Tribune Company is a top U.S. media company, with revenues of $5 billion annually from assets in publishing, interactive and broadcasting. The company owns and operates eight major dailies and manages more than 50 Web sites.
On the publishing side, advertising revenue is critical. Tribune ran its advertising customer credit function on a partly centralized, partly distributed model. It had 240 full-time employees conducting credit, collections, customer service, billing, contract and systems. They were responsible for collecting more than $3 billion in revenue.
“We had a group located in Chicago that oversaw advertising accounting for four of our newspapers,” says Harry Amsden, Senior Vice President of Financial Operations, Tribune Company. “The other papers had local representatives, which created process duplication with our central location. So our large customers that advertised across multiple publications ended up being serviced differently by each newspaper even if they had a common buy.”
Outsourcing as a strategic alternative
To improve service and cut costs, Tribune evaluated options for standardizing advertising accounting. Amsden was adamant about keeping the top 30 percent of high-revenue customers in-house, but was open to outsourcing lower-revenue ones.
Amsden created a partner selection committee, and began evaluating outsourcing vendors in the fall of 2006. HP became part of the discussions after meeting Tribune employees at an outsourcing seminar. That led to several meetings where Tribune and HP shared data, evaluated processes and visited HP’s outsourcing sites.
HP’s facilities in Costa Rica intrigued Amsden and his team. “There were a lot of advantages about Costa Rica—good product knowledge, impressive English language skills, quality operations and management, reasonable travel to get there and time zone compatibility with the U.S. And from a technology perspective, everything was in place, from ISO 9000/Six Sigma certifications to excellent telephone call reception to Sarbanes-Oxley controls.” Amsden was also impressed with HP’s Get Paid software solution and the reliability of the HP infrastructure hardware.
HP designed the solution to include Tribune’s facility in Chicago and the outsourced capabilities in HP’s Costa Rica and India facilities. The goal was to minimize customer handoffs. HP set up the outsourced operations in both India and Costa Rica to mirror Tribune’s shared services center in Chicago.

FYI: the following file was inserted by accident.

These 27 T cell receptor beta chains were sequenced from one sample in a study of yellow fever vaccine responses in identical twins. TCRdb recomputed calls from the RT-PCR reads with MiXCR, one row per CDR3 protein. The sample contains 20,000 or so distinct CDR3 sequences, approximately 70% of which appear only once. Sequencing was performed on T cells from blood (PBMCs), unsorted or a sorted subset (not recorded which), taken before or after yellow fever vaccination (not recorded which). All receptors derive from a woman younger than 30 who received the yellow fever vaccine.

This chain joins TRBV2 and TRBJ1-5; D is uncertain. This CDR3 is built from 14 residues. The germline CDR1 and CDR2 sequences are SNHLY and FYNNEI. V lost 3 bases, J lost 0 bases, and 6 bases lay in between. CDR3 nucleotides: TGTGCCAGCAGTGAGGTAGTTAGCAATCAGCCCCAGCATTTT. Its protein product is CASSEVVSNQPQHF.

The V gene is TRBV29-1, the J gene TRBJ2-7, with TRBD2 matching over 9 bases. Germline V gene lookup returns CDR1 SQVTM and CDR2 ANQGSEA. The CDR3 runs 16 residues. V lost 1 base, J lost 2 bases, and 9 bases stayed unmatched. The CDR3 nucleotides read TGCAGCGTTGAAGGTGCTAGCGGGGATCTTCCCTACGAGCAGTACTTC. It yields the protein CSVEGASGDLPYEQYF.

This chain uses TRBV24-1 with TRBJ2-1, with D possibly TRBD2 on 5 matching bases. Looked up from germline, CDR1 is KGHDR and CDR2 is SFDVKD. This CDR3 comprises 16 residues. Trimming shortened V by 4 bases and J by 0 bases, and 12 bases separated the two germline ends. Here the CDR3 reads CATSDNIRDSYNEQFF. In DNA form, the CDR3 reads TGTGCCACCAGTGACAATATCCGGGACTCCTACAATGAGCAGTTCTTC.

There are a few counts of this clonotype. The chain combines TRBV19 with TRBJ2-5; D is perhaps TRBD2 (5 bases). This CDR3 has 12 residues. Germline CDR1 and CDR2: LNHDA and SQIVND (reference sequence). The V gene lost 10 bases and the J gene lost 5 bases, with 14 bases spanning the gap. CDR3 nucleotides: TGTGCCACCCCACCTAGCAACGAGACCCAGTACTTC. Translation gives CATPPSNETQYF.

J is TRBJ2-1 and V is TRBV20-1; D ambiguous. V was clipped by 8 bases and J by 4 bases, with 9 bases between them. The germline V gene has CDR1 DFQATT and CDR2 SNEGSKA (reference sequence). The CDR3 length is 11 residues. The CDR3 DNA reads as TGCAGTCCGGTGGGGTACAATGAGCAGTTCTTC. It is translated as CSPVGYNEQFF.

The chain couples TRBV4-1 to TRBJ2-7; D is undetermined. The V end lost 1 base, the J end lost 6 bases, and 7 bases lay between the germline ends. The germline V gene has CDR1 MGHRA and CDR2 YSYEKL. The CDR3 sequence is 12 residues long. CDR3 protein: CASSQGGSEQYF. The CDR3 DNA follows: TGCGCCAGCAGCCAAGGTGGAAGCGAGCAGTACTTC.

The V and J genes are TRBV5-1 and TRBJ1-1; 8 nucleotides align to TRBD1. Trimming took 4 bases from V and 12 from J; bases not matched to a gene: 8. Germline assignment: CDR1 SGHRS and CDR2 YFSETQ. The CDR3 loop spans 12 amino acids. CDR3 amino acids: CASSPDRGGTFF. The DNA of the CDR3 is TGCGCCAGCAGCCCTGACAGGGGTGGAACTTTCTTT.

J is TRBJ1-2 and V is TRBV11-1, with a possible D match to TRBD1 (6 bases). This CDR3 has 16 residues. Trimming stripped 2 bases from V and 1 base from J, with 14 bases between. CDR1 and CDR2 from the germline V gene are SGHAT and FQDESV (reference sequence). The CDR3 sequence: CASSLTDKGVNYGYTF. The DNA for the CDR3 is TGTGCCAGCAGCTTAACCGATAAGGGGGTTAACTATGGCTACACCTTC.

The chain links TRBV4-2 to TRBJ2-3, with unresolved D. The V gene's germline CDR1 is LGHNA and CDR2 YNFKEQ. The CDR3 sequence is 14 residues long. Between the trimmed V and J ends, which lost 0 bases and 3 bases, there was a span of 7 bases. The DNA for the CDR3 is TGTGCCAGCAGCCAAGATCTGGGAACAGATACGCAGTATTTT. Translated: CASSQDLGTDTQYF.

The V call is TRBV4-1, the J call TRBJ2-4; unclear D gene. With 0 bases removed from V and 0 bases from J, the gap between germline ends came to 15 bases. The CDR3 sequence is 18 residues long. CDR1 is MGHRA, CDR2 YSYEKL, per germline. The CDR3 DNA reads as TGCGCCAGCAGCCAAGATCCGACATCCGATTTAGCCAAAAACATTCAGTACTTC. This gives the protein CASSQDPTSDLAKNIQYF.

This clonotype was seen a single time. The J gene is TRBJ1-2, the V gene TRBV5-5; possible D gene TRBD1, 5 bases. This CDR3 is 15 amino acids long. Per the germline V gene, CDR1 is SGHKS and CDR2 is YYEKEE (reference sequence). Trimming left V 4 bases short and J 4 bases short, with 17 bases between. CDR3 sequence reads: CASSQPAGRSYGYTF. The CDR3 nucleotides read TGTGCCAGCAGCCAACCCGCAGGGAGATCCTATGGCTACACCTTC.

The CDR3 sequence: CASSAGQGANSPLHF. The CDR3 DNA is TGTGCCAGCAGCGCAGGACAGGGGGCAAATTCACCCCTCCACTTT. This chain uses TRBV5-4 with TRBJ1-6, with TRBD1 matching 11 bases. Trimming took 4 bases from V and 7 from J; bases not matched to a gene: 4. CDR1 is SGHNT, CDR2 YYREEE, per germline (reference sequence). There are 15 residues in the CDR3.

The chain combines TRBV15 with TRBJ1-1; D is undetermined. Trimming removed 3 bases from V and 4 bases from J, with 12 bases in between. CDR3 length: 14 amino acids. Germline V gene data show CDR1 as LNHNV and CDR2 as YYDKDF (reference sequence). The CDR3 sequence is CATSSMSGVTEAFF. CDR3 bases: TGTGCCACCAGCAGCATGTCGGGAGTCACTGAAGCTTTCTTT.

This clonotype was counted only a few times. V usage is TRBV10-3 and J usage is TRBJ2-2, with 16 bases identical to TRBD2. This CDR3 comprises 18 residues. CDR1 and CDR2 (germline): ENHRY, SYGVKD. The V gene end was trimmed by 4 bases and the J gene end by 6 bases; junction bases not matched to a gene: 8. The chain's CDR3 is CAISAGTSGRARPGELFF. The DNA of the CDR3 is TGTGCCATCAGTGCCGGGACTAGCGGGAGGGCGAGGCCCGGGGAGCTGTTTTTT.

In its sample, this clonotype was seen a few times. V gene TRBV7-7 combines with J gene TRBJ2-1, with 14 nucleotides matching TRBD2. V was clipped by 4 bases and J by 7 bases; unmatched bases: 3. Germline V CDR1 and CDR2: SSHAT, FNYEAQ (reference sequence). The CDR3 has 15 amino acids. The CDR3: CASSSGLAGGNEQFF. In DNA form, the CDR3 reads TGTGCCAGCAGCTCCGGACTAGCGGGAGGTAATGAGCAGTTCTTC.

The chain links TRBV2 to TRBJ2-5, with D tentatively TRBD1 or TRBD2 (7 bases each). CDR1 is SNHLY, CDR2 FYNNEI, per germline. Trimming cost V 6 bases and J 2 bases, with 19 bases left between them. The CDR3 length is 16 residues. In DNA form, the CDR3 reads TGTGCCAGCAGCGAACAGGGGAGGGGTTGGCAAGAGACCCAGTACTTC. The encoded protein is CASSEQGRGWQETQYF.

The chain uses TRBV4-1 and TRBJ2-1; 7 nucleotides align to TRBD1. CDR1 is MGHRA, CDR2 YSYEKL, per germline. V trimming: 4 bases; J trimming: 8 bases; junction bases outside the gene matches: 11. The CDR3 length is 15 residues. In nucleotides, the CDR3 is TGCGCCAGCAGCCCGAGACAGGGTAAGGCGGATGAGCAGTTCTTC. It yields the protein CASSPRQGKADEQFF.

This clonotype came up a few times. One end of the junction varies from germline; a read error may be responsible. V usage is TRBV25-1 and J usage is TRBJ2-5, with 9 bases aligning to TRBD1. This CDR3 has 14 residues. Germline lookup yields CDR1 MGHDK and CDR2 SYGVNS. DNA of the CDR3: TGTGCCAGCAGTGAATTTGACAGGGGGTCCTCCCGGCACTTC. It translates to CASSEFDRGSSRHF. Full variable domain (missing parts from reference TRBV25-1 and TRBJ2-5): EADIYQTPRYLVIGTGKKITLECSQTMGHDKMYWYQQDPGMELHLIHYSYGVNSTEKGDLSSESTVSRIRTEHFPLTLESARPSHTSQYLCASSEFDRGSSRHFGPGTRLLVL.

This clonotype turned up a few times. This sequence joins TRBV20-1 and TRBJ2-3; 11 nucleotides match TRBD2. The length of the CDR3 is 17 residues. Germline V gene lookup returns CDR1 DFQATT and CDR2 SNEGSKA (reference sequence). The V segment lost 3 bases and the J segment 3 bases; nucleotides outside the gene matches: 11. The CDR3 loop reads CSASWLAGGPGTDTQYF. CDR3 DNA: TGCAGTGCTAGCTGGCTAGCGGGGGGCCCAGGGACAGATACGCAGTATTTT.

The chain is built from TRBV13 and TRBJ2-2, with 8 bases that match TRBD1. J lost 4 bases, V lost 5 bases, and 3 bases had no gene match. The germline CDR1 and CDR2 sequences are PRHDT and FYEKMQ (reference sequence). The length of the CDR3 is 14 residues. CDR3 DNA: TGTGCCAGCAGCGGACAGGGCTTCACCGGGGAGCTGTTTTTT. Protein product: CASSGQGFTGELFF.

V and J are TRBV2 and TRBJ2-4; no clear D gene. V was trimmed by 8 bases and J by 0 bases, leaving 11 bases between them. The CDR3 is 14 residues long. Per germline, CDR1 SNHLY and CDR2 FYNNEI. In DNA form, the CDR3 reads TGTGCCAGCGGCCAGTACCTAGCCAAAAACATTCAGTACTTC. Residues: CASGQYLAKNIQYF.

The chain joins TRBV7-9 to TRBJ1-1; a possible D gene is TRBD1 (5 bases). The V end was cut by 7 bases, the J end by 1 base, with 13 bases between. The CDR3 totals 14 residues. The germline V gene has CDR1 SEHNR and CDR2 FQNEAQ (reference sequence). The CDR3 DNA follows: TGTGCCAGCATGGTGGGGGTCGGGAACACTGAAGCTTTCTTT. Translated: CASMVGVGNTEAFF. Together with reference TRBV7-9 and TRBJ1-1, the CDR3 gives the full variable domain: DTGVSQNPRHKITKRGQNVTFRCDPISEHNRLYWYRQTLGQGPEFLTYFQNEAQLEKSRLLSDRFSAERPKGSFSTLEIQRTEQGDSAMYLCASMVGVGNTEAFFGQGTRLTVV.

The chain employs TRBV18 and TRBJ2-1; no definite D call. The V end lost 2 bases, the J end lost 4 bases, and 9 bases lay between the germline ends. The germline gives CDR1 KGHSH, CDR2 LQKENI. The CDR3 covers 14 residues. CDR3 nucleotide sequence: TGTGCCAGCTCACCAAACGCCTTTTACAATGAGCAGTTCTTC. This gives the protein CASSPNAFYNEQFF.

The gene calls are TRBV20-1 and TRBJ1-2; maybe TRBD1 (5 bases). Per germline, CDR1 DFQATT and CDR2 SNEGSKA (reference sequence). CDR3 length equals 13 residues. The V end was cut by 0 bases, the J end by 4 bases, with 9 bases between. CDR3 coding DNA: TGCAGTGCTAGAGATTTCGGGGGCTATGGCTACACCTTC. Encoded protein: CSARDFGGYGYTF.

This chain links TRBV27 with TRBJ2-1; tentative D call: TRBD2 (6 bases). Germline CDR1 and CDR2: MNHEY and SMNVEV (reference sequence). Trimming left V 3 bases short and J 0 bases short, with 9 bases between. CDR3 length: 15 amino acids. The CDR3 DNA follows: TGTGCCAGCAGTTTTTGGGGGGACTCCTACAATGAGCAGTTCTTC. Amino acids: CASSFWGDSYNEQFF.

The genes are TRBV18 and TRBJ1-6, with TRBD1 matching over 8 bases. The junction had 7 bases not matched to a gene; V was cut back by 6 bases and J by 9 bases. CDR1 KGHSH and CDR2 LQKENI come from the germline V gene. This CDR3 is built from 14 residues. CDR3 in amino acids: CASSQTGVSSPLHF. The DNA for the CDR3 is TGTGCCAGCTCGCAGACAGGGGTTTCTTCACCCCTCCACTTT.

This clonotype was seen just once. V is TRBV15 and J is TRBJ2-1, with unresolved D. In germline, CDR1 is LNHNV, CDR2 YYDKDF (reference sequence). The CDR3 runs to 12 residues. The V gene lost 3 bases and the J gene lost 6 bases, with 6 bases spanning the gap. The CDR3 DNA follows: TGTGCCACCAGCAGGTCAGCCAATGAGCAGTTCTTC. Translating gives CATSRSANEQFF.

HP implemented the Get Paid automated collection workflow tool to enable both Tribune and HP agents to improve customer interaction. Get Paid includes correspondence, audit trail and follow-up, and sets priorities for each collector based on Tribune-developed strategies.
Using the software, advertising accounting representatives can accelerate cash conversion by reducing Day Sales Outstanding (DSO). Management gains visibility into all areas of the process from collector performance to detailed customer notes. The software also enables consolidated reporting of all accounts receivable.
“It was critical for HP employees to understand our business and become part of us,” says Amsden. “We achieved that with site visits to Chicago and Costa Rica, a buddy system, good relationship building and process mapping and redesign. We also made sure to promote as many opportunities as possible for both formal and informal communication and camaraderie.”
The Accent Neutralization Program was a key component of training. It incorporated classroom- and computer-based training and ongoing monitoring. In the classroom component, employees received face-to-face training with native American English speakers. They then had access to computer-based training from Carnegie Mellon for three months.
Tribune and HP continue to use the application in the hiring process, ensuring candidates possess a minimum level of neutralized accents. Tribune uses call monitoring tools to improve call handling skills.
Achieving savings and improving service
Tribune has completed three of four conversion phases, achieving a seamless transition for customers. Since the first phase in January 2008, Tribune has completed planned reductions in the number of full-time employees, standardized processes and passed an internal audit for Sarbanes-Oxley controls.
Amsden estimates that Tribune will save 20 percent of original costs in advertising billing and credit once the total conversion is complete and it achieves a steady state of operation using the new model. “We weren’t organized optimally to have the process efficiency and cost savings we needed to battle the revenue pressures in our industry. Now we are. Beyond the anticipated 20 percent savings, we’ve made it easier for customers to do business with us, which will lead to better DSO outcomes in the long run. Customers that advertise in seven of our papers can now make one call and speak to one person for all of their inquiries.”
In standardizing through centralization and outsourcing, Amsden learned much that he feels is beneficial for other companies contemplating a similar transformation. He stresses the importance of building a partnership, not choosing on low cost alone. Other key considerations include the partner’s expertise, its focus on customer service and how willing the team is to learn your business and share its knowledge.